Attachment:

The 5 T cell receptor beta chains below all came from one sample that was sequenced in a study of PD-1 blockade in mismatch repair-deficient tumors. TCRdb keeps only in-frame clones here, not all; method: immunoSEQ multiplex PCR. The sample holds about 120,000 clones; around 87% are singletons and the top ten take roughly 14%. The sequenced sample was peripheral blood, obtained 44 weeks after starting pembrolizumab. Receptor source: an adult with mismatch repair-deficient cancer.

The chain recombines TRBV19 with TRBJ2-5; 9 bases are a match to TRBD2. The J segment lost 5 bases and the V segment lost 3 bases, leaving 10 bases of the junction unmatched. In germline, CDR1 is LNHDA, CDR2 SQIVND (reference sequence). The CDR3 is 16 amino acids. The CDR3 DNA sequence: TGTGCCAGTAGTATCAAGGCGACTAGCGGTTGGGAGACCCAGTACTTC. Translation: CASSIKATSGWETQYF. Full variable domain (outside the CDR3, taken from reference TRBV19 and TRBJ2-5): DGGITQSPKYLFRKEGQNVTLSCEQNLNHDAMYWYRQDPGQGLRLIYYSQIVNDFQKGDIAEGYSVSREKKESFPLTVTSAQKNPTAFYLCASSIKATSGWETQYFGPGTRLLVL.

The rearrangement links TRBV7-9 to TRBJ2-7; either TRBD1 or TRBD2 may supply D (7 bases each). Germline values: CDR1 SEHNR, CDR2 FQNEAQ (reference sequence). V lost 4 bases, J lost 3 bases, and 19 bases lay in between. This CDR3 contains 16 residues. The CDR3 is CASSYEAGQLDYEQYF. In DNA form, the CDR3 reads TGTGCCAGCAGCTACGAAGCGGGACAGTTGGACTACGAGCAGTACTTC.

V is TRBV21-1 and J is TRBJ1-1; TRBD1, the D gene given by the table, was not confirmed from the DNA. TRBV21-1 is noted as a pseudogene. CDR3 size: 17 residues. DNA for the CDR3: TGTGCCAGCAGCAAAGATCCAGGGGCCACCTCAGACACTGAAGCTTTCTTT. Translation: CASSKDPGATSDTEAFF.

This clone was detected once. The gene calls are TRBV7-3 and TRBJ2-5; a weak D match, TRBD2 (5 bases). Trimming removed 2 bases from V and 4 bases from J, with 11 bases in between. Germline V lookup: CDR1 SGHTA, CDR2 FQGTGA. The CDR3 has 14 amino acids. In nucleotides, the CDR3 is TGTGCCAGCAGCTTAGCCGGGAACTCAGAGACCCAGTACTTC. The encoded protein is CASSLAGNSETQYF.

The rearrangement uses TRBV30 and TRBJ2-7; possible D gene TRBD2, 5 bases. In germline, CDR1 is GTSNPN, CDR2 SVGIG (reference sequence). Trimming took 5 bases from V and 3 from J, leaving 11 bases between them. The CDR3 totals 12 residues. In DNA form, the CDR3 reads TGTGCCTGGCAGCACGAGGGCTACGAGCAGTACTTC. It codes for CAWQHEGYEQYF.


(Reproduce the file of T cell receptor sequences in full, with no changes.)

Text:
The 5 T cell receptor beta chains below all came from one sample that was sequenced in a study of PD-1 blockade in mismatch repair-deficient tumors. TCRdb keeps only in-frame clones here, not all; method: immunoSEQ multiplex PCR. The sample holds about 120,000 clones; around 87% are singletons and the top ten take roughly 14%. The sequenced sample was peripheral blood, obtained 44 weeks after starting pembrolizumab. Receptor source: an adult with mismatch repair-deficient cancer.

The chain recombines TRBV19 with TRBJ2-5; 9 bases are a match to TRBD2. The J segment lost 5 bases and the V segment lost 3 bases, leaving 10 bases of the junction unmatched. In germline, CDR1 is LNHDA, CDR2 SQIVND (reference sequence). The CDR3 is 16 amino acids. The CDR3 DNA sequence: TGTGCCAGTAGTATCAAGGCGACTAGCGGTTGGGAGACCCAGTACTTC. Translation: CASSIKATSGWETQYF. Full variable domain (outside the CDR3, taken from reference TRBV19 and TRBJ2-5): DGGITQSPKYLFRKEGQNVTLSCEQNLNHDAMYWYRQDPGQGLRLIYYSQIVNDFQKGDIAEGYSVSREKKESFPLTVTSAQKNPTAFYLCASSIKATSGWETQYFGPGTRLLVL.

The rearrangement links TRBV7-9 to TRBJ2-7; either TRBD1 or TRBD2 may supply D (7 bases each). Germline values: CDR1 SEHNR, CDR2 FQNEAQ (reference sequence). V lost 4 bases, J lost 3 bases, and 19 bases lay in between. This CDR3 contains 16 residues. The CDR3 is CASSYEAGQLDYEQYF. In DNA form, the CDR3 reads TGTGCCAGCAGCTACGAAGCGGGACAGTTGGACTACGAGCAGTACTTC.

V is TRBV21-1 and J is TRBJ1-1; TRBD1, the D gene given by the table, was not confirmed from the DNA. TRBV21-1 is noted as a pseudogene. CDR3 size: 17 residues. DNA for the CDR3: TGTGCCAGCAGCAAAGATCCAGGGGCCACCTCAGACACTGAAGCTTTCTTT. Translation: CASSKDPGATSDTEAFF.

This clone was detected once. The gene calls are TRBV7-3 and TRBJ2-5; a weak D match, TRBD2 (5 bases). Trimming removed 2 bases from V and 4 bases from J, with 11 bases in between. Germline V lookup: CDR1 SGHTA, CDR2 FQGTGA. The CDR3 has 14 amino acids. In nucleotides, the CDR3 is TGTGCCAGCAGCTTAGCCGGGAACTCAGAGACCCAGTACTTC. The encoded protein is CASSLAGNSETQYF.

The rearrangement uses TRBV30 and TRBJ2-7; possible D gene TRBD2, 5 bases. In germline, CDR1 is GTSNPN, CDR2 SVGIG (reference sequence). Trimming took 5 bases from V and 3 from J, leaving 11 bases between them. The CDR3 totals 12 residues. In DNA form, the CDR3 reads TGTGCCTGGCAGCACGAGGGCTACGAGCAGTACTTC. It codes for CAWQHEGYEQYF.